So here I am, late summer, deep in the heart of the first draft of a new book. I’m in that euphoric, terrifying, mysterious frame of mind that arises when the end of the draft is almost in sight. I try to write about 1000 words a day, which translates to about four pages of double-spaced manuscript. I’m on about page 350 of a book that feels like it will be around 450 pages long. Everything’s set up for the ending, all the characters and clues and tools are in place, and now mostly I have the feeling of standing back, watching the storm I have created roll through the village.
I don’t know if people who are not writers can relate to this at all, but I wanted to linger over this moment with you here. Right now, the world of the book I’m writing is really all I care about. It’s what I can’t wait to do once I get up in the morning, and when I’m doing it, I”m about as happy as I can be, and when I’m finished, I start to think about what I’m going to write tomorrow. Each tiny block of pages brings me closer and closer to the end. I know a lot of what’s going to happen, but not exactly, and there’s still room to be surprised, both for better and for ill. But this particular place– the home stretch–is such a delight.
I have hopes to be done with this first draft by summer’s end, which would truly be impressive (and tidy, since it means I wouldn’t be dragging summer projects into the academic year.) I am such a confused flibbertygibbet of a writer that I really have to go through two drafts, just to have a first draft, because even at my most careful, I am still capable of writing, “A hole fell out of the wall.” (The HarperCollins copyeditor actually caught this one recently; with deep chagrin I had to change it to, OF COURSE, “a stone fell out of the wall, leaving a hole.”) And so on. It is so easy to get blind, in the whirlwind of this part of writing.
Steve King encourages writers to write 2000 words a day, if possible, and to spend no more than 3 months on a first draft. I’m a fast writer, but i’ve never been THAT fast. Still, these fantasy books I’m writing have come faster, and been more fun, than almost anything I’ve ever done. The problem is that, every 200 pages or so, I have to completely stop and go back and fix all the things i’ve screwed up because only writing the story lets me know what the story is. And while this might well be a crazy way of writing (rather than planning it all out in advance), I’ve NEVER been able to do that; for me it’s always writing blindly but with hope, and then going back, and fixing it, and fixing it.
So coming down the home stretch is especially exciting because the options narrow, and I’m less likely to go off down a blind alley. AT this point, I’ve been down so many of them that the number of false moves has been reduced– because I’ve already taken so many of them.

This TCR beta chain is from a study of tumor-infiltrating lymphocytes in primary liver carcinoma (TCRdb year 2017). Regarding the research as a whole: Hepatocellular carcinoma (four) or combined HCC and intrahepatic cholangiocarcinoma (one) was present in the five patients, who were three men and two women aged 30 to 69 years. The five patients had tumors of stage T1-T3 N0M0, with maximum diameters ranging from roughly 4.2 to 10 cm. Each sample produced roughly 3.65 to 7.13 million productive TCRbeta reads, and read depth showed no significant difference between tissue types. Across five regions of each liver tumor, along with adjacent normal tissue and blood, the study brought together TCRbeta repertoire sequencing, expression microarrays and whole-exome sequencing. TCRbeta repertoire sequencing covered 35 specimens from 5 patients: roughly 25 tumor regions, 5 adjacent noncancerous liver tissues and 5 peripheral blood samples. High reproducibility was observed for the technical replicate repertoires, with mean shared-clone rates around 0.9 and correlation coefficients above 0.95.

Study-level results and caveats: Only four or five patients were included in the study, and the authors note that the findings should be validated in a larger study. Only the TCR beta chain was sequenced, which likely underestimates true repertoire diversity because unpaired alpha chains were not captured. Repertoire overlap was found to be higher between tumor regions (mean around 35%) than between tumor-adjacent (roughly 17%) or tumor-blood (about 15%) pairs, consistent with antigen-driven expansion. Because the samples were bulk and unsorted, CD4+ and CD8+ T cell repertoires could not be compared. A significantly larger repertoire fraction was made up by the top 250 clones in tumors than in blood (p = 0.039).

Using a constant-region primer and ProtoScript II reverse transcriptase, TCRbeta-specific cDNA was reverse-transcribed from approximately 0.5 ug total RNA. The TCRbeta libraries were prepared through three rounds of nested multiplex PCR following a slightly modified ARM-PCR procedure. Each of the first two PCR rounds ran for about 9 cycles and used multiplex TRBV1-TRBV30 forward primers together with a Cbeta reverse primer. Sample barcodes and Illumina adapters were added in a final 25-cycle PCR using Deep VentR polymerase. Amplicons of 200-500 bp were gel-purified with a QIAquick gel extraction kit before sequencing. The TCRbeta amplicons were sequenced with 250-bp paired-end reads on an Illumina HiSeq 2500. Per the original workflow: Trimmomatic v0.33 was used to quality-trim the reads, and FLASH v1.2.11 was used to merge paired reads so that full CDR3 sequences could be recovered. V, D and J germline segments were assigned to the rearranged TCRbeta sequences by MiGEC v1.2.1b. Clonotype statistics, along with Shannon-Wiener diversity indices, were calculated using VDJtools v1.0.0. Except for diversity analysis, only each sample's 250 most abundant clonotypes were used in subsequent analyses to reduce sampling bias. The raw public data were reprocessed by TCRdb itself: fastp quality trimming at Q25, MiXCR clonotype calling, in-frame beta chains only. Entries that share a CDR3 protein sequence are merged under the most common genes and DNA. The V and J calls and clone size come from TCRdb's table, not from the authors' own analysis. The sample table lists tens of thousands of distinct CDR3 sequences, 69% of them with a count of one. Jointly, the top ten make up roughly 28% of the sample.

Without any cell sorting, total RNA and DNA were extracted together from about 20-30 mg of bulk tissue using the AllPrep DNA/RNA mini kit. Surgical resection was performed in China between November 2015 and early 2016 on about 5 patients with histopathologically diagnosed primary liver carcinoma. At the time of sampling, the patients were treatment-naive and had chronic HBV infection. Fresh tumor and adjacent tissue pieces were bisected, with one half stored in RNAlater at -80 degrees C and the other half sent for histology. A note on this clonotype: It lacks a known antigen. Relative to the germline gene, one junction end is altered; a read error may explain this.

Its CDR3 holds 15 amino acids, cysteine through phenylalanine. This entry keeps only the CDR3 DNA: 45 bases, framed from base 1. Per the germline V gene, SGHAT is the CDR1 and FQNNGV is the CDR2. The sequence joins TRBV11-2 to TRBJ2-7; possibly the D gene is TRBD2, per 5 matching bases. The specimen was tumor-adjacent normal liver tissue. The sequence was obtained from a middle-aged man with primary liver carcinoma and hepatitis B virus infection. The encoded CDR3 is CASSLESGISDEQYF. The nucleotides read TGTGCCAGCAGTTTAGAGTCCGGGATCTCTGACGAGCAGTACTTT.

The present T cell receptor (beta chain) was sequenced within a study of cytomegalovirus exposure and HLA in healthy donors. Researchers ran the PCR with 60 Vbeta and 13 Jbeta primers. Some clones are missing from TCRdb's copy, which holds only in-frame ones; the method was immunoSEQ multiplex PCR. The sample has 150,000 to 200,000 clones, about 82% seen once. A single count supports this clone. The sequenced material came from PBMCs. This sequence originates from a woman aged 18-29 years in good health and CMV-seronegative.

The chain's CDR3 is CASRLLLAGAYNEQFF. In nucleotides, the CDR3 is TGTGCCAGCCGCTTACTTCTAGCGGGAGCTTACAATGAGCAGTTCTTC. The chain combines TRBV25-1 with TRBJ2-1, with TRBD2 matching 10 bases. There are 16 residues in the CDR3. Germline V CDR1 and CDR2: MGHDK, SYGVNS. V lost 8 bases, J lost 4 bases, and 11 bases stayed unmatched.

This particular project, by the way, is FALCON QUINN AND THE (SOMETHING SOMETHING) (we’re keeping the something something secret for now). It’s book two of the Falcon Quinn project, and i’ve just learned that book one, FALCON QUINN AND THE BLACK MIRROR (the cover for which is here) is now slated for April publication. I’ve had such a ball with these books, and even now I am still doing what I started doing two years ago with book one– doing a morning’s writing, and then reading the day’s work to my boys at day’s end. Zach and Sean continue to be some of my best critics, especially with this book, which I’ve written for (and in many cases, with) them.
It’s funny, though, I will end book Two before Book One has come out yet, so I wont’ know whether there will be books Three and up (and yeah, I have a pretty specific idea of how many of these there will be) when I have to hand them in. So I have to come up with an ending for Book Two that will end the series if we end at two, but also provides an opening if we go more than that, which I surely hope we do.
At any rate, I am not at all sure that this makes me a very fun or pleasant person to be around right now, because my mind is really drifting away to Shadow Island and the world of the story all the time. Deedie is long suffering and patient about this, having long ago decided that the best way to deal with a writer-spouse is to pretend I’m normal. The boys, meanwhile, want to CONSTANTLY talk about the latest twists and turns in the story. It’s such a fun and fulfilling place to be.
There are times I wish I could stay in this frame of mind forever. But that’d be no fun, because then I’d never find out how the story ends. And I’d be denied the even scarier, even more amazing prospect, of staring something new.